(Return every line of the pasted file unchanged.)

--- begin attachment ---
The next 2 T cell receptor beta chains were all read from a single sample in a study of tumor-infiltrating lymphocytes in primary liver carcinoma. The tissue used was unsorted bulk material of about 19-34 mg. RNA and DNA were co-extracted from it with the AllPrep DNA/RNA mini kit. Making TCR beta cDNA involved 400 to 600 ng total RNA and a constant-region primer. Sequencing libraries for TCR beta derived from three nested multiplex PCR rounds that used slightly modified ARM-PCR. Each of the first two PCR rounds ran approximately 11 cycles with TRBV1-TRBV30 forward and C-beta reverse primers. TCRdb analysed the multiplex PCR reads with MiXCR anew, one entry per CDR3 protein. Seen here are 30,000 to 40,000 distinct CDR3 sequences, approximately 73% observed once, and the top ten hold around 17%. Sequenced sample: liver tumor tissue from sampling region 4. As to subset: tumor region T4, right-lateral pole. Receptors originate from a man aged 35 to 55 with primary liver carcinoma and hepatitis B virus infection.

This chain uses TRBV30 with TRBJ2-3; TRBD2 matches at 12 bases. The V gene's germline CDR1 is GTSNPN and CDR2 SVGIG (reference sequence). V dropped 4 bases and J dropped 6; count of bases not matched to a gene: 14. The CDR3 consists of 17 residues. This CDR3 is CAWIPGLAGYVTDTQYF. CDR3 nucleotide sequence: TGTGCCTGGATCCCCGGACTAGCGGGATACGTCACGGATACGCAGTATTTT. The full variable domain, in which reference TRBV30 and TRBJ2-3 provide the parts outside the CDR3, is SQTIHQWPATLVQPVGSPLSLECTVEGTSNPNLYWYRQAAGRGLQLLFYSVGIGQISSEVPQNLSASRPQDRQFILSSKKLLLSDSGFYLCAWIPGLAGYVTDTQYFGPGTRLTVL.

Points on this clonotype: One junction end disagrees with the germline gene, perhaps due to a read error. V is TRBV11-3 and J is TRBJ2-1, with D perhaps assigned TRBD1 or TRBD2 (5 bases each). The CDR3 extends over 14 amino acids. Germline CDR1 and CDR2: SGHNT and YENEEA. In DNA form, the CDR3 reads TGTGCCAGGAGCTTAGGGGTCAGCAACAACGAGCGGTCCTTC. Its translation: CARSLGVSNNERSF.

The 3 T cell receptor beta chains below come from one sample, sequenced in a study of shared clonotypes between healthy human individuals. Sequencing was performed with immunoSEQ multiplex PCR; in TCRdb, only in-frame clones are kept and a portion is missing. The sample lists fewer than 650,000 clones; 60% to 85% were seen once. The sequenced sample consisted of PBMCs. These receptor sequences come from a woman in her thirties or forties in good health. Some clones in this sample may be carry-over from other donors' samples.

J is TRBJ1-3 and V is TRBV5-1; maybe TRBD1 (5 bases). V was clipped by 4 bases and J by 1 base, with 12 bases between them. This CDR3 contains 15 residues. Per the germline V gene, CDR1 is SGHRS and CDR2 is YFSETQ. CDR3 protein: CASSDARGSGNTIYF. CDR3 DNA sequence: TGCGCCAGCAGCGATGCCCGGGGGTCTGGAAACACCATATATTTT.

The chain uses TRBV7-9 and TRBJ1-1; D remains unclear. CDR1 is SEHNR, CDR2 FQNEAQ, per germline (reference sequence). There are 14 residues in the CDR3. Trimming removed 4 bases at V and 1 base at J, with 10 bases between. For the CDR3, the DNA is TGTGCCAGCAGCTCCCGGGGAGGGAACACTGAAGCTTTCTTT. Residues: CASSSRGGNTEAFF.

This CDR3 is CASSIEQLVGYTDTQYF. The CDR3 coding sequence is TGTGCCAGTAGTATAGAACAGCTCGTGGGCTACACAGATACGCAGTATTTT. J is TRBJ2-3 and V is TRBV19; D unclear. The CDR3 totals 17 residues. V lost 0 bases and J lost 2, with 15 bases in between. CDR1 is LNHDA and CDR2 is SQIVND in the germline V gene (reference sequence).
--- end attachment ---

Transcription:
The next 2 T cell receptor beta chains were all read from a single sample in a study of tumor-infiltrating lymphocytes in primary liver carcinoma. The tissue used was unsorted bulk material of about 19-34 mg. RNA and DNA were co-extracted from it with the AllPrep DNA/RNA mini kit. Making TCR beta cDNA involved 400 to 600 ng total RNA and a constant-region primer. Sequencing libraries for TCR beta derived from three nested multiplex PCR rounds that used slightly modified ARM-PCR. Each of the first two PCR rounds ran approximately 11 cycles with TRBV1-TRBV30 forward and C-beta reverse primers. TCRdb analysed the multiplex PCR reads with MiXCR anew, one entry per CDR3 protein. Seen here are 30,000 to 40,000 distinct CDR3 sequences, approximately 73% observed once, and the top ten hold around 17%. Sequenced sample: liver tumor tissue from sampling region 4. As to subset: tumor region T4, right-lateral pole. Receptors originate from a man aged 35 to 55 with primary liver carcinoma and hepatitis B virus infection.

This chain uses TRBV30 with TRBJ2-3; TRBD2 matches at 12 bases. The V gene's germline CDR1 is GTSNPN and CDR2 SVGIG (reference sequence). V dropped 4 bases and J dropped 6; count of bases not matched to a gene: 14. The CDR3 consists of 17 residues. This CDR3 is CAWIPGLAGYVTDTQYF. CDR3 nucleotide sequence: TGTGCCTGGATCCCCGGACTAGCGGGATACGTCACGGATACGCAGTATTTT. The full variable domain, in which reference TRBV30 and TRBJ2-3 provide the parts outside the CDR3, is SQTIHQWPATLVQPVGSPLSLECTVEGTSNPNLYWYRQAAGRGLQLLFYSVGIGQISSEVPQNLSASRPQDRQFILSSKKLLLSDSGFYLCAWIPGLAGYVTDTQYFGPGTRLTVL.

Points on this clonotype: One junction end disagrees with the germline gene, perhaps due to a read error. V is TRBV11-3 and J is TRBJ2-1, with D perhaps assigned TRBD1 or TRBD2 (5 bases each). The CDR3 extends over 14 amino acids. Germline CDR1 and CDR2: SGHNT and YENEEA. In DNA form, the CDR3 reads TGTGCCAGGAGCTTAGGGGTCAGCAACAACGAGCGGTCCTTC. Its translation: CARSLGVSNNERSF.

The 3 T cell receptor beta chains below come from one sample, sequenced in a study of shared clonotypes between healthy human individuals. Sequencing was performed with immunoSEQ multiplex PCR; in TCRdb, only in-frame clones are kept and a portion is missing. The sample lists fewer than 650,000 clones; 60% to 85% were seen once. The sequenced sample consisted of PBMCs. These receptor sequences come from a woman in her thirties or forties in good health. Some clones in this sample may be carry-over from other donors' samples.

J is TRBJ1-3 and V is TRBV5-1; maybe TRBD1 (5 bases). V was clipped by 4 bases and J by 1 base, with 12 bases between them. This CDR3 contains 15 residues. Per the germline V gene, CDR1 is SGHRS and CDR2 is YFSETQ. CDR3 protein: CASSDARGSGNTIYF. CDR3 DNA sequence: TGCGCCAGCAGCGATGCCCGGGGGTCTGGAAACACCATATATTTT.

The chain uses TRBV7-9 and TRBJ1-1; D remains unclear. CDR1 is SEHNR, CDR2 FQNEAQ, per germline (reference sequence). There are 14 residues in the CDR3. Trimming removed 4 bases at V and 1 base at J, with 10 bases between. For the CDR3, the DNA is TGTGCCAGCAGCTCCCGGGGAGGGAACACTGAAGCTTTCTTT. Residues: CASSSRGGNTEAFF.

This CDR3 is CASSIEQLVGYTDTQYF. The CDR3 coding sequence is TGTGCCAGTAGTATAGAACAGCTCGTGGGCTACACAGATACGCAGTATTTT. J is TRBJ2-3 and V is TRBV19; D unclear. The CDR3 totals 17 residues. V lost 0 bases and J lost 2, with 15 bases in between. CDR1 is LNHDA and CDR2 is SQIVND in the germline V gene (reference sequence).